Is it au jus or just plain jus?
In French, au jus means "with [its own] juice". Yet its very common to see the juice referred to as au jus or au jus sauce. I have a hard time on the blog controlling and regulating its usage but there is a high powered attorney somewhere in Washington State who will insist that it is jus when it's jus and when the dip has the jus it is a french dip au jus.
What makes a great French dip sandwich?
In my opinion, it has to have good, crunchy, not soggy bread. The meat is not all that critical but can't be bad or fatty. The optional toppings are not key but can help. The au jus is super key. Most au jus is good but it can be great. Fancy au jus that is hot and plentiful (and not too salty) is the goal. Even I'm still learning what makes a great French dip. Join the quest with me!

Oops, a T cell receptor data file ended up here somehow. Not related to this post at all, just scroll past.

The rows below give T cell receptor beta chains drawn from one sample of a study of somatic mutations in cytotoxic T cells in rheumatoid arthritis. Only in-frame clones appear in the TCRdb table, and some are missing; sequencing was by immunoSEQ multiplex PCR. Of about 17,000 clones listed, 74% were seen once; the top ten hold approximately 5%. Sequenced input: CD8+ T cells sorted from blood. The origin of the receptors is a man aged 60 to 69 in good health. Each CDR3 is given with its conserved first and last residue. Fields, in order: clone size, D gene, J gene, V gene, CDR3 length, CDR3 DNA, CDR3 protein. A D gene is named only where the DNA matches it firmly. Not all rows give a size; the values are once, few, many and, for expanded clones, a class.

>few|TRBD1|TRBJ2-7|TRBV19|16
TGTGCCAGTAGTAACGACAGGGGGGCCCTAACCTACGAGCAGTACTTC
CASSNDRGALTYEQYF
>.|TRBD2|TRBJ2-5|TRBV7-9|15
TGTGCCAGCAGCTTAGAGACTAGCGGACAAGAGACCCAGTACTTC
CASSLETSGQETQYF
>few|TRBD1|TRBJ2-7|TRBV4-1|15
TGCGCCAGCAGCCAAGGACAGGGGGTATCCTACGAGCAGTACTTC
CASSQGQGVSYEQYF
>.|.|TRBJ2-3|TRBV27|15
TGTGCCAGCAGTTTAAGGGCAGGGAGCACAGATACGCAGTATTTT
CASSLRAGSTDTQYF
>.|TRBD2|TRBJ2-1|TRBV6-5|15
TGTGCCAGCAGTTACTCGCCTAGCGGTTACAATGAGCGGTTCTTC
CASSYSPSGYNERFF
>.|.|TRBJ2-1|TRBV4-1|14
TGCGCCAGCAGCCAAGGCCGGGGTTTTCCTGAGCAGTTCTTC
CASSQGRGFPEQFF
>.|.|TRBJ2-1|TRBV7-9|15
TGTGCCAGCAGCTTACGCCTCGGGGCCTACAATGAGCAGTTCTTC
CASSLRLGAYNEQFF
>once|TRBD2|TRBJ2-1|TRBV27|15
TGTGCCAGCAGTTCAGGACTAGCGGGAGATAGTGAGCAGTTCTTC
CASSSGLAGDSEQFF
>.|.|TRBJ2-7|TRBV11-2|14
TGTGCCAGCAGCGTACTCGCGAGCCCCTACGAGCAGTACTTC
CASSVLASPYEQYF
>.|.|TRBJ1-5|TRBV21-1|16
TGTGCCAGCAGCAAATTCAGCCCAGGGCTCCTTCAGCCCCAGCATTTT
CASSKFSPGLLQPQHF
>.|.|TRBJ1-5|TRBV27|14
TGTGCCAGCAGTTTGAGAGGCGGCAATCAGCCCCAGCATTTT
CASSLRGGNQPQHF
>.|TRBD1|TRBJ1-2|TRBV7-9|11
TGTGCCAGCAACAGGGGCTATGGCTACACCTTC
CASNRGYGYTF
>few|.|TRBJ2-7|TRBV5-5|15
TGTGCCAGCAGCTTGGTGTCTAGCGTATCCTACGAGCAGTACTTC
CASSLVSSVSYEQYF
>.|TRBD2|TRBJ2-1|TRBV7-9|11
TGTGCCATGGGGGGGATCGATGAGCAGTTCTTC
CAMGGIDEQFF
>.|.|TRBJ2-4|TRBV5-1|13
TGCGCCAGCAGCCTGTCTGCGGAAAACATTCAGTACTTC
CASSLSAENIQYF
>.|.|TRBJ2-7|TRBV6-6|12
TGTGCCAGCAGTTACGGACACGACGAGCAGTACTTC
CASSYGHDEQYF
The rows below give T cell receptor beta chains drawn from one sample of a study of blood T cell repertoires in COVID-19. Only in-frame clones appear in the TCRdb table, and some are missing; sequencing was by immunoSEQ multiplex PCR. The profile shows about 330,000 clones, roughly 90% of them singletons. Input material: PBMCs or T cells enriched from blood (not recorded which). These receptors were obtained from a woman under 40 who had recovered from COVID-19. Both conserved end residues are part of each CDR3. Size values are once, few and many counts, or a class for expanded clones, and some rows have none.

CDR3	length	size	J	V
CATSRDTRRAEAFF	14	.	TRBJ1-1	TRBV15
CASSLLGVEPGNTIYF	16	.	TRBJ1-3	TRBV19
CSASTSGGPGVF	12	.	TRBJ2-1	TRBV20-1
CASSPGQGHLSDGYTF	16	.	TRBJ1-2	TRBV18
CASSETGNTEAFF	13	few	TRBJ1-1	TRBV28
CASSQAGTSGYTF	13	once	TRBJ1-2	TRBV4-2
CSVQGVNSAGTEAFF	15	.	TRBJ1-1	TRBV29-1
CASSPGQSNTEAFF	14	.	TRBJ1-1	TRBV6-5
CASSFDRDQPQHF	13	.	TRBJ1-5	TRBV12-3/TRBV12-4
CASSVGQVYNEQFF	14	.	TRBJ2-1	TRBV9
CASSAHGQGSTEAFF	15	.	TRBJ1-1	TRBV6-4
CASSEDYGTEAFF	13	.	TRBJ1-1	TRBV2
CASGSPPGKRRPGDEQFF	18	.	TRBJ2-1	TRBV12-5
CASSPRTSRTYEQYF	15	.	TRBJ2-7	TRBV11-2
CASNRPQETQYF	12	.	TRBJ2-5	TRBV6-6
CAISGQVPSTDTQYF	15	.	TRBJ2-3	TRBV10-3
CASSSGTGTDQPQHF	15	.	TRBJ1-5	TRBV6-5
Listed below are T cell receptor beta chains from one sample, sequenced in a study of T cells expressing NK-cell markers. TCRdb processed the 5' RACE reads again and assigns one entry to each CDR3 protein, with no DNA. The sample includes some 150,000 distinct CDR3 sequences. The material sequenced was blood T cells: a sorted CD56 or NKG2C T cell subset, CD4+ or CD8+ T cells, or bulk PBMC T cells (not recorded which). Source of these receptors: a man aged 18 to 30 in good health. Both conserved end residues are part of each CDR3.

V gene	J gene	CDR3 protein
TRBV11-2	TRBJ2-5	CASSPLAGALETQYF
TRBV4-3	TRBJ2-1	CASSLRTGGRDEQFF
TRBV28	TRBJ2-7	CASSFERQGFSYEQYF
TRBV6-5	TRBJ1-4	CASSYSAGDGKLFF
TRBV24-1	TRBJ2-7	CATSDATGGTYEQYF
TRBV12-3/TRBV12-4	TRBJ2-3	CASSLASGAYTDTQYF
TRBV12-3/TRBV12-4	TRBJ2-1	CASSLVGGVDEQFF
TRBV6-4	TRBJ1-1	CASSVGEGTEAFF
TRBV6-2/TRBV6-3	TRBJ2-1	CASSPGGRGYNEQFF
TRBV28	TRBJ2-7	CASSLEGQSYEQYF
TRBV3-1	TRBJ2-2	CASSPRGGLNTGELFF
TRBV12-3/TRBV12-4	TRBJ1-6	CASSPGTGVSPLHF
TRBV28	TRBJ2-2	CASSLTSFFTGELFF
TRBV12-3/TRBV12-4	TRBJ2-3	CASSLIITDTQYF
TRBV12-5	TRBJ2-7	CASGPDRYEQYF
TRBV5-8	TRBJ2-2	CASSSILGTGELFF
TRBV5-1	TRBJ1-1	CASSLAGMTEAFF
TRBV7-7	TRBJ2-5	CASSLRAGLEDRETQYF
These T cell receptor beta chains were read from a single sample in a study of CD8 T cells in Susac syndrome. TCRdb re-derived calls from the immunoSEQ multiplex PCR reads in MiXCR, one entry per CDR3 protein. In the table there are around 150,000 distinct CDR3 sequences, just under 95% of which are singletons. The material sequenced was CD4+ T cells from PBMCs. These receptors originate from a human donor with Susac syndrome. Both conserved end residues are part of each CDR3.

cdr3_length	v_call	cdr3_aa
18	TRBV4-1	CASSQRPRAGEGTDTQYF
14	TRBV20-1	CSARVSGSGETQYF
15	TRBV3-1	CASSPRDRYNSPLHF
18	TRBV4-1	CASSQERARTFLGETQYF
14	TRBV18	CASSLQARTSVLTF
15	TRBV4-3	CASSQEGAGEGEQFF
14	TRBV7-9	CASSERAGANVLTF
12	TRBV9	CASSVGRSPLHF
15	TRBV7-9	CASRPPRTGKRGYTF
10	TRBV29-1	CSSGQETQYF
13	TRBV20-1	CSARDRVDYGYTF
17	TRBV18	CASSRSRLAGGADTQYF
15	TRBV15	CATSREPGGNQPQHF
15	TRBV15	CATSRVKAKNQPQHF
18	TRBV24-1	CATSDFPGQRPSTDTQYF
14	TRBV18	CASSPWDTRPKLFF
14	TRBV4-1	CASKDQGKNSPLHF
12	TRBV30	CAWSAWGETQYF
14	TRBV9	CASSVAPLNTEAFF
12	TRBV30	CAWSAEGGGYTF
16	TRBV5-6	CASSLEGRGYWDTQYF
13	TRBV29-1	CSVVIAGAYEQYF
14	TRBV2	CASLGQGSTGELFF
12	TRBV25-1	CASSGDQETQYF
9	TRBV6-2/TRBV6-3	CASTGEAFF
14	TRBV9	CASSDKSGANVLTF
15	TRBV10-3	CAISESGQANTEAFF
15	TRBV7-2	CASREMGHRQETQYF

Don't you get tired of eating French dips?
Yes and know. Some of them are pretty "classic" / the same, but overall, because they are all so different and the context of eating them and the place is so different, they're all different. Food is fun and French dips are food!!! : )
Are you going to turn this into a multi-million dollar business?
Yes. That part of this is the easy part. Eating lots of French dips is the hard part.
What are your revenue source?
People comping me for the dip, advertising revenue, building tools for people who want to review stuff.
What your vision for this "business" (if you can even call it that)?
First of all, eat and review a lot of French dip sandwiches. Have other people do it with me and try to follow my methods / learn from me about how *I* do it. Establish a "community of practice" around French dip reviews, food reviews, then reviews in general. Sarcasm: it shouldn't be all that hard to rule the world by starting with French dips.